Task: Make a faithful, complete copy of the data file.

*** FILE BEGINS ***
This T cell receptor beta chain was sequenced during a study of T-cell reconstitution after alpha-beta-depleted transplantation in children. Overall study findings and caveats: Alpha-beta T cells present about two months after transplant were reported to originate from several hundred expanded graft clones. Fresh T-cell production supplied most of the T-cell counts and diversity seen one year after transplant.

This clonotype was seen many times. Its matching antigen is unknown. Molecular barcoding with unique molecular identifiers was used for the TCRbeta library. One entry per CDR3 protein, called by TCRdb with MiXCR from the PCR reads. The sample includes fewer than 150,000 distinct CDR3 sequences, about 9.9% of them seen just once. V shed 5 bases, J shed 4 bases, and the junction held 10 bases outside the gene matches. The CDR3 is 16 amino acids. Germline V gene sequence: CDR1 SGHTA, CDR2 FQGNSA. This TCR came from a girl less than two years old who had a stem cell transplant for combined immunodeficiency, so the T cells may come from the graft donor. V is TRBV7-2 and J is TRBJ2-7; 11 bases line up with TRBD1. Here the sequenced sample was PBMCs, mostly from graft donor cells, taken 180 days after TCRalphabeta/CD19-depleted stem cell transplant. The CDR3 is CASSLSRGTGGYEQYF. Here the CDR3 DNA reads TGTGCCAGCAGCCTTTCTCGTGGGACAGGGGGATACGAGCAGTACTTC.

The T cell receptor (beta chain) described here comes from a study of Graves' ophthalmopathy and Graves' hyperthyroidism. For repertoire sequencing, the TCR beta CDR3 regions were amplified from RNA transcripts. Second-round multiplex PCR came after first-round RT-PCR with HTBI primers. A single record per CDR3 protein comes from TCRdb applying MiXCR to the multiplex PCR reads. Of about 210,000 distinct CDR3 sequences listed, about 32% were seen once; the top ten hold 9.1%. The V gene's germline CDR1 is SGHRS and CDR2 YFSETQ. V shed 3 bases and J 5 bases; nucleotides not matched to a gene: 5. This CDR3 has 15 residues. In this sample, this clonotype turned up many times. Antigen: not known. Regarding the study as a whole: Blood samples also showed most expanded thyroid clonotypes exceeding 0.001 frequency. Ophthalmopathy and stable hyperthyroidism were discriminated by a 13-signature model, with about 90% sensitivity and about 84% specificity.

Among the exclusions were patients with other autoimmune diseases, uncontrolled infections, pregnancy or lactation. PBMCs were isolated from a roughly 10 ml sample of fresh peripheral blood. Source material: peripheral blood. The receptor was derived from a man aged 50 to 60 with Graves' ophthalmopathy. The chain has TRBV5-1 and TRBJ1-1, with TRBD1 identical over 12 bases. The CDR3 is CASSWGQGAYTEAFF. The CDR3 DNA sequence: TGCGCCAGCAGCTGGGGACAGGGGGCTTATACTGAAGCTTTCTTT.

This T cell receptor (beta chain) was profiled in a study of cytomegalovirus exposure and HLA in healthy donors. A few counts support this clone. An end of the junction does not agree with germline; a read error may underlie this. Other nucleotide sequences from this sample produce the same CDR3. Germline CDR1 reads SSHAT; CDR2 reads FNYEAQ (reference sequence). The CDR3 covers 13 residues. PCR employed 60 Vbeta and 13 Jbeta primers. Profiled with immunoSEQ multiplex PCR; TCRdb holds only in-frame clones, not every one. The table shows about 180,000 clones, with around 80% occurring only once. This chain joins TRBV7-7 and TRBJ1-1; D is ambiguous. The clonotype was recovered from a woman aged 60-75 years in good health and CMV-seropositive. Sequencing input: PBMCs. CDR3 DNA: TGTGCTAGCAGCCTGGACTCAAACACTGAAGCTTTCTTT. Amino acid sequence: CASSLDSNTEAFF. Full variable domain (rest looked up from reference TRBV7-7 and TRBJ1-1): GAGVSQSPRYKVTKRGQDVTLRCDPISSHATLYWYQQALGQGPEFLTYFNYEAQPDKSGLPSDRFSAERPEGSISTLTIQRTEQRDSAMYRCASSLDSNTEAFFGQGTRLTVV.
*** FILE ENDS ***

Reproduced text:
This T cell receptor beta chain was sequenced during a study of T-cell reconstitution after alpha-beta-depleted transplantation in children. Overall study findings and caveats: Alpha-beta T cells present about two months after transplant were reported to originate from several hundred expanded graft clones. Fresh T-cell production supplied most of the T-cell counts and diversity seen one year after transplant.

This clonotype was seen many times. Its matching antigen is unknown. Molecular barcoding with unique molecular identifiers was used for the TCRbeta library. One entry per CDR3 protein, called by TCRdb with MiXCR from the PCR reads. The sample includes fewer than 150,000 distinct CDR3 sequences, about 9.9% of them seen just once. V shed 5 bases, J shed 4 bases, and the junction held 10 bases outside the gene matches. The CDR3 is 16 amino acids. Germline V gene sequence: CDR1 SGHTA, CDR2 FQGNSA. This TCR came from a girl less than two years old who had a stem cell transplant for combined immunodeficiency, so the T cells may come from the graft donor. V is TRBV7-2 and J is TRBJ2-7; 11 bases line up with TRBD1. Here the sequenced sample was PBMCs, mostly from graft donor cells, taken 180 days after TCRalphabeta/CD19-depleted stem cell transplant. The CDR3 is CASSLSRGTGGYEQYF. Here the CDR3 DNA reads TGTGCCAGCAGCCTTTCTCGTGGGACAGGGGGATACGAGCAGTACTTC.

The T cell receptor (beta chain) described here comes from a study of Graves' ophthalmopathy and Graves' hyperthyroidism. For repertoire sequencing, the TCR beta CDR3 regions were amplified from RNA transcripts. Second-round multiplex PCR came after first-round RT-PCR with HTBI primers. A single record per CDR3 protein comes from TCRdb applying MiXCR to the multiplex PCR reads. Of about 210,000 distinct CDR3 sequences listed, about 32% were seen once; the top ten hold 9.1%. The V gene's germline CDR1 is SGHRS and CDR2 YFSETQ. V shed 3 bases and J 5 bases; nucleotides not matched to a gene: 5. This CDR3 has 15 residues. In this sample, this clonotype turned up many times. Antigen: not known. Regarding the study as a whole: Blood samples also showed most expanded thyroid clonotypes exceeding 0.001 frequency. Ophthalmopathy and stable hyperthyroidism were discriminated by a 13-signature model, with about 90% sensitivity and about 84% specificity.

Among the exclusions were patients with other autoimmune diseases, uncontrolled infections, pregnancy or lactation. PBMCs were isolated from a roughly 10 ml sample of fresh peripheral blood. Source material: peripheral blood. The receptor was derived from a man aged 50 to 60 with Graves' ophthalmopathy. The chain has TRBV5-1 and TRBJ1-1, with TRBD1 identical over 12 bases. The CDR3 is CASSWGQGAYTEAFF. The CDR3 DNA sequence: TGCGCCAGCAGCTGGGGACAGGGGGCTTATACTGAAGCTTTCTTT.

This T cell receptor (beta chain) was profiled in a study of cytomegalovirus exposure and HLA in healthy donors. A few counts support this clone. An end of the junction does not agree with germline; a read error may underlie this. Other nucleotide sequences from this sample produce the same CDR3. Germline CDR1 reads SSHAT; CDR2 reads FNYEAQ (reference sequence). The CDR3 covers 13 residues. PCR employed 60 Vbeta and 13 Jbeta primers. Profiled with immunoSEQ multiplex PCR; TCRdb holds only in-frame clones, not every one. The table shows about 180,000 clones, with around 80% occurring only once. This chain joins TRBV7-7 and TRBJ1-1; D is ambiguous. The clonotype was recovered from a woman aged 60-75 years in good health and CMV-seropositive. Sequencing input: PBMCs. CDR3 DNA: TGTGCTAGCAGCCTGGACTCAAACACTGAAGCTTTCTTT. Amino acid sequence: CASSLDSNTEAFF. Full variable domain (rest looked up from reference TRBV7-7 and TRBJ1-1): GAGVSQSPRYKVTKRGQDVTLRCDPISSHATLYWYQQALGQGPEFLTYFNYEAQPDKSGLPSDRFSAERPEGSISTLTIQRTEQRDSAMYRCASSLDSNTEAFFGQGTRLTVV.